December 1, 2011

ONE FORGETS HOW YOUNG THE WEB IS:

America's oldest flour company finds success on the web (PJ Hamel, 12/01/2011, Official Google Blog)

This is the story of a small, regional company that sells... flour. Yes, flour. It's the story of how King Arthur Flour, a centuries-old company, used the web to grow into an international business, devoted to spreading the pure joy of baking throughout the world. Thanks to the web, it's a story that will stretch far into the future.

Now America's oldest flour company, King Arthur Flour began in 1790. George Washington had just become the United States' first President. Despite the recent Revolution, Americans missed their English flour. So Henry Wood, a Boston entrepreneur, began to import flour from England. (Import from England--our arch-enemy? Even then, King Arthur Flour wasn't afraid to make a bold move.)

Over the next two centuries King Arthur grew, in its own small way. The business gradually moved beyond the Boston area, and sold its flour throughout all of New England (we also moved our HQ to Vermont). In 1990, King Arthur launched The Baker's Catalogue, a mail-order catalogue selling flour, tools and baking ingredients. Over the next five years, the catalogue helped introduce King Arthur Flour to markets outside of New England.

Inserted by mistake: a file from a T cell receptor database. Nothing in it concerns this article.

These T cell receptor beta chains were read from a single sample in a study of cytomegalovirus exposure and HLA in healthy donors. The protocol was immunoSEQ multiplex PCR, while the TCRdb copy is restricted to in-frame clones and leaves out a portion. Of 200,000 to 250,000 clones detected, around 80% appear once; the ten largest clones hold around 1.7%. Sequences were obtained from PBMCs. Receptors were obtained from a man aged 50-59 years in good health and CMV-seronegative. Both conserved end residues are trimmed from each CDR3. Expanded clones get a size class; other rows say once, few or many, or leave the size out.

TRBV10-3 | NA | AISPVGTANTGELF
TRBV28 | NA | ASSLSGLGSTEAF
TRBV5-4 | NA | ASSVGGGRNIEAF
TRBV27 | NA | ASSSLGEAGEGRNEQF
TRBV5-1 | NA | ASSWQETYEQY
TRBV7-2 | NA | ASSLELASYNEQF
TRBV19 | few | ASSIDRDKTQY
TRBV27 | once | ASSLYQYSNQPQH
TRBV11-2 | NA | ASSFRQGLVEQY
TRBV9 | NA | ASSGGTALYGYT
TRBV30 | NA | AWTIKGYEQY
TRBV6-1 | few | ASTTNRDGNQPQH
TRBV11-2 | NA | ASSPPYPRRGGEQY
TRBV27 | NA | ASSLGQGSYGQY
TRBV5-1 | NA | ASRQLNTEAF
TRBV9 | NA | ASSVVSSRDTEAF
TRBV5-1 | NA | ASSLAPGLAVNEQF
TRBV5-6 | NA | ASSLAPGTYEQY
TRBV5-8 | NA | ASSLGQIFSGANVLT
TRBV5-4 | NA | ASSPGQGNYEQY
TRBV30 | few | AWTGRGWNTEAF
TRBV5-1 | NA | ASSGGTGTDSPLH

By 1996, King Arthur Flour was selling like hotcakes, with flour in supermarkets across the U.S. The World Wide Web was also growing in reach. That's when we decided to make another bold move: taking our business online. We could see the power of the web--how it would enable us to reach customers and markets a small company like ours would never have had access to in the past.

King Arthur's first site, in retrospect, was crudely designed and very, very basic.
Posted by Orrin Judd at December 1, 2011 8:22 PM
  
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